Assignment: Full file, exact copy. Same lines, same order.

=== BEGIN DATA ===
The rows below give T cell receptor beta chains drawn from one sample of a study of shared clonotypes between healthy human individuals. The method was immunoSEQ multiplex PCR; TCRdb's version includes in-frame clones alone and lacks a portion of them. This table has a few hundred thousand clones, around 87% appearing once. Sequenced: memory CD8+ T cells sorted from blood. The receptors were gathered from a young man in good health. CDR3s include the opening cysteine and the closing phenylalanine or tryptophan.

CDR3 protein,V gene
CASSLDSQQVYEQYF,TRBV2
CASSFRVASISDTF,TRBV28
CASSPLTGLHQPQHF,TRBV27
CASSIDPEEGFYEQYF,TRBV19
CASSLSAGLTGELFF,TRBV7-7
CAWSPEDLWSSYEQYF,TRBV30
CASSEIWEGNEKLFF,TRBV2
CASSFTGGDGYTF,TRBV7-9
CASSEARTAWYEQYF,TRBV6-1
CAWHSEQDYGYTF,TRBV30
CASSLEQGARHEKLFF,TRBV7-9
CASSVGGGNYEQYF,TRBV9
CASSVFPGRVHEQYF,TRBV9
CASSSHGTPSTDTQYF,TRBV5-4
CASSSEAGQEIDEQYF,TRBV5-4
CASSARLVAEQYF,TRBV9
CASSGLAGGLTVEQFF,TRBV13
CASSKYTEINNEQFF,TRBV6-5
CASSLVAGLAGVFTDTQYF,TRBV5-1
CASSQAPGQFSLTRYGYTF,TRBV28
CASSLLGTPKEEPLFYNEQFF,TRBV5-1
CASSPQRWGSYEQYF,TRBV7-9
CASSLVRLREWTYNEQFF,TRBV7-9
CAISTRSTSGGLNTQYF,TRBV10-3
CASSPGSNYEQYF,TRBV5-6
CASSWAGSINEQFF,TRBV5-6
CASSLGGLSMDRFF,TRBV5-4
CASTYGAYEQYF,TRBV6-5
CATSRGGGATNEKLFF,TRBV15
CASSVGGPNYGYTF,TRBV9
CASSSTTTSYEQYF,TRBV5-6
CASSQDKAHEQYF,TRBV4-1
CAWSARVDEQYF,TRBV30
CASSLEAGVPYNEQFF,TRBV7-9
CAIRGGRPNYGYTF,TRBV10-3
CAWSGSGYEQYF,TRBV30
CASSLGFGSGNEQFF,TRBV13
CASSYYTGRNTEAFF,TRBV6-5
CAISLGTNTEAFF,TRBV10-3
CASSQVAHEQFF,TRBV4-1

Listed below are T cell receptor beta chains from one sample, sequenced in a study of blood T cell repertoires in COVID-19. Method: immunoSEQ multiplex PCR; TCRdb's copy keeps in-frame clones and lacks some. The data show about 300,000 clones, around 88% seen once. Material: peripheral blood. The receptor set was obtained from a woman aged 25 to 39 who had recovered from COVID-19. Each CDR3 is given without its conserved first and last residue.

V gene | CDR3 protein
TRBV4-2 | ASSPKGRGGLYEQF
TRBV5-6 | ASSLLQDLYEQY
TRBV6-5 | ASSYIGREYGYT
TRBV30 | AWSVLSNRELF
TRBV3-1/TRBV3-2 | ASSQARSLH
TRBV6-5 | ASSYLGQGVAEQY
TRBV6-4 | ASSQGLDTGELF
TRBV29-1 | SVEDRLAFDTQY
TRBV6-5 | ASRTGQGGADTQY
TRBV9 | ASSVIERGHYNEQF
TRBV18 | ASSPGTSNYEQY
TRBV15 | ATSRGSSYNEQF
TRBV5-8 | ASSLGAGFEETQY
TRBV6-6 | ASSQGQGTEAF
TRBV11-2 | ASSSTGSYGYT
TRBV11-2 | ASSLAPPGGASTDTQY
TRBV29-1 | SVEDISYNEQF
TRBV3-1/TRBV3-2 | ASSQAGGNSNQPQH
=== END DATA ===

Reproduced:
The rows below give T cell receptor beta chains drawn from one sample of a study of shared clonotypes between healthy human individuals. The method was immunoSEQ multiplex PCR; TCRdb's version includes in-frame clones alone and lacks a portion of them. This table has a few hundred thousand clones, around 87% appearing once. Sequenced: memory CD8+ T cells sorted from blood. The receptors were gathered from a young man in good health. CDR3s include the opening cysteine and the closing phenylalanine or tryptophan.

CDR3 protein,V gene
CASSLDSQQVYEQYF,TRBV2
CASSFRVASISDTF,TRBV28
CASSPLTGLHQPQHF,TRBV27
CASSIDPEEGFYEQYF,TRBV19
CASSLSAGLTGELFF,TRBV7-7
CAWSPEDLWSSYEQYF,TRBV30
CASSEIWEGNEKLFF,TRBV2
CASSFTGGDGYTF,TRBV7-9
CASSEARTAWYEQYF,TRBV6-1
CAWHSEQDYGYTF,TRBV30
CASSLEQGARHEKLFF,TRBV7-9
CASSVGGGNYEQYF,TRBV9
CASSVFPGRVHEQYF,TRBV9
CASSSHGTPSTDTQYF,TRBV5-4
CASSSEAGQEIDEQYF,TRBV5-4
CASSARLVAEQYF,TRBV9
CASSGLAGGLTVEQFF,TRBV13
CASSKYTEINNEQFF,TRBV6-5
CASSLVAGLAGVFTDTQYF,TRBV5-1
CASSQAPGQFSLTRYGYTF,TRBV28
CASSLLGTPKEEPLFYNEQFF,TRBV5-1
CASSPQRWGSYEQYF,TRBV7-9
CASSLVRLREWTYNEQFF,TRBV7-9
CAISTRSTSGGLNTQYF,TRBV10-3
CASSPGSNYEQYF,TRBV5-6
CASSWAGSINEQFF,TRBV5-6
CASSLGGLSMDRFF,TRBV5-4
CASTYGAYEQYF,TRBV6-5
CATSRGGGATNEKLFF,TRBV15
CASSVGGPNYGYTF,TRBV9
CASSSTTTSYEQYF,TRBV5-6
CASSQDKAHEQYF,TRBV4-1
CAWSARVDEQYF,TRBV30
CASSLEAGVPYNEQFF,TRBV7-9
CAIRGGRPNYGYTF,TRBV10-3
CAWSGSGYEQYF,TRBV30
CASSLGFGSGNEQFF,TRBV13
CASSYYTGRNTEAFF,TRBV6-5
CAISLGTNTEAFF,TRBV10-3
CASSQVAHEQFF,TRBV4-1

Listed below are T cell receptor beta chains from one sample, sequenced in a study of blood T cell repertoires in COVID-19. Method: immunoSEQ multiplex PCR; TCRdb's copy keeps in-frame clones and lacks some. The data show about 300,000 clones, around 88% seen once. Material: peripheral blood. The receptor set was obtained from a woman aged 25 to 39 who had recovered from COVID-19. Each CDR3 is given without its conserved first and last residue.

V gene | CDR3 protein
TRBV4-2 | ASSPKGRGGLYEQF
TRBV5-6 | ASSLLQDLYEQY
TRBV6-5 | ASSYIGREYGYT
TRBV30 | AWSVLSNRELF
TRBV3-1/TRBV3-2 | ASSQARSLH
TRBV6-5 | ASSYLGQGVAEQY
TRBV6-4 | ASSQGLDTGELF
TRBV29-1 | SVEDRLAFDTQY
TRBV6-5 | ASRTGQGGADTQY
TRBV9 | ASSVIERGHYNEQF
TRBV18 | ASSPGTSNYEQY
TRBV15 | ATSRGSSYNEQF
TRBV5-8 | ASSLGAGFEETQY
TRBV6-6 | ASSQGQGTEAF
TRBV11-2 | ASSSTGSYGYT
TRBV11-2 | ASSLAPPGGASTDTQY
TRBV29-1 | SVEDISYNEQF
TRBV3-1/TRBV3-2 | ASSQAGGNSNQPQH